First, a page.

Wednesday, October 24, 2018

THE WAR OUTSIDE by Monica Hesse

THE WAR OUTSIDE by Monica Hesse Texas was the site of Crystal City – an internment camp for “Enemy Aliens” during World War II. Crystal City was for those people of German, Japanese or Italian ancestry that the government believed might be spies. Haruku and Margot both accompanied fathers who were suspects. They lived on opposite sides of the camp but became friends – sort of. This story gives a glimpse into the reality of their lives and that of the others interned at Crystal City. They were American teenagers, but because someone in their family was suspect, they had been uprooted and sent to a hot, dusty, ill equipped prison. They were enemies to each other and to their country. Hesse writes clearly of young people confused and conflicted and does it extremely well. Margot and Haruku live and breathe. They become friends - and enemies. They trust each other - and break that trust. We learn of their families – their love, their politics, their fears, their coping – and their NOT coping. Engrossing, terrifying, moving, sweet and bittersweet – all these and more. Ultimately a story of betrayal and forgiveness, THE WAR OUTSIDE is thought provoking and well worth reading. 5 of 5 stars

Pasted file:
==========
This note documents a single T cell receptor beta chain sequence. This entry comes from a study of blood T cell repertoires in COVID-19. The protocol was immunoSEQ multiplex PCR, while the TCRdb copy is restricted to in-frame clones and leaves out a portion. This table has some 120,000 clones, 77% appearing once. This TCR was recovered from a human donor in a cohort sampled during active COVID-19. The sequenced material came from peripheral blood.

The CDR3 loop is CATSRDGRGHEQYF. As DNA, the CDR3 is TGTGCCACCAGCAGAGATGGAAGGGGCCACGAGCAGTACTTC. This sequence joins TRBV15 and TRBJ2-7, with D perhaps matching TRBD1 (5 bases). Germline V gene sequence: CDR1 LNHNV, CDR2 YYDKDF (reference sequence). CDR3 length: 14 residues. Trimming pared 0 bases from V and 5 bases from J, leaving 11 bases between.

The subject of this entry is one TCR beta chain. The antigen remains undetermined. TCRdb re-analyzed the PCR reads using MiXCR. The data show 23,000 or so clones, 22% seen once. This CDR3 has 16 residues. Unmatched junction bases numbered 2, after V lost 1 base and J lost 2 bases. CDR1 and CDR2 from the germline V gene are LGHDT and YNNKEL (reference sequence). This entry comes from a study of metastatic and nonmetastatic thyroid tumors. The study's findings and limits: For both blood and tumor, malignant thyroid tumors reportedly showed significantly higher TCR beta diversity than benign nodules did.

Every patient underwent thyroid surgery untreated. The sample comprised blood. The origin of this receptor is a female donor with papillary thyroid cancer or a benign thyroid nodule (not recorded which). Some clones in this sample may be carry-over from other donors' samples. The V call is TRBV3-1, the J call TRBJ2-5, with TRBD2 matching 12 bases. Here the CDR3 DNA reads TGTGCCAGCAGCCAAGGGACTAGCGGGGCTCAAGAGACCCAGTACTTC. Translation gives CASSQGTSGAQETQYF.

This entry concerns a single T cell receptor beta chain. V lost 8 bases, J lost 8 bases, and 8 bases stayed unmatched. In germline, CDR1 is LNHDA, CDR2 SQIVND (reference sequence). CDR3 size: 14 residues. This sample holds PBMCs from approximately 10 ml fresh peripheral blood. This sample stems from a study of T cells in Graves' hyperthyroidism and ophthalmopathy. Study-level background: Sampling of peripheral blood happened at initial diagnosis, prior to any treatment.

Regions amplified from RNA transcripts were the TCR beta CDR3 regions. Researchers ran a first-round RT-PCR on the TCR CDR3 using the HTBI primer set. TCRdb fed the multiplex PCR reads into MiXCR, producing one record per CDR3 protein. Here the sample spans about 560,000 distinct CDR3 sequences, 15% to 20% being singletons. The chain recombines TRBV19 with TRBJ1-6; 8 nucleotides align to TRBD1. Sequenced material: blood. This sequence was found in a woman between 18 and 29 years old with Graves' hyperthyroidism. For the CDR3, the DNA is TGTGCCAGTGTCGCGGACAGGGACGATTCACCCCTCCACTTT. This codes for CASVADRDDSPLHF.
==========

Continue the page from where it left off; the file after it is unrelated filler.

Friday, October 19, 2018


THE LINES WE LEAVE BEHIND by Eliza Graham Maud/Amber is a young woman in a secure mental facility charged with a crime. As she speaks with her psychiatrist we learn what led her to the hospital as she “remembers” the past. She was a special agent for the Allies in the Balkans during WWII ….. or was she? Told in flashbacks, this very interesting tale winds itself out in drips and drabs. The infighting between the Partisans, the Chetniks, the Home Guard and the Germans for control of multi-ethnic Yugoslavia is clear as Maud/Amber carries out her assignments. Modern day ethnic strife is foreshadowed as the various parties and their doctrines become clear. The land and peoples of the Balkans are well developed and made clear. The personalities of the various players clash believably. Well researched and well written, this tale is enjoyable and engrossing as the reader tries to determine what is true and what is result of trauma. Family ties, partisanship, politics, spying, secrets, women in war, and mental health treatments are all topics for discussion by book groups. 4 of 5 stars

Friday, October 12, 2018

A WELL BEHAVED WOMAN by Therese Anne Fowler

A WELL BEHAVED WOMAN  by Therese Anne Fowler

Alva Smith Vanderbilt Belmont was anything but a well- behaved woman. Left near penniless as she approached marriageable age in the 1870’s, she set her aim for a wealthy man.  William Vanderbilt, a younger son in the ultra-wealthy but socially ignored family, caught her eye, as she caught his.  This fictionalized account of her life as a philanthropist, sufferage activist, society hostess and intelligent, opinionated woman is a bit too long, but is vastly entertaining.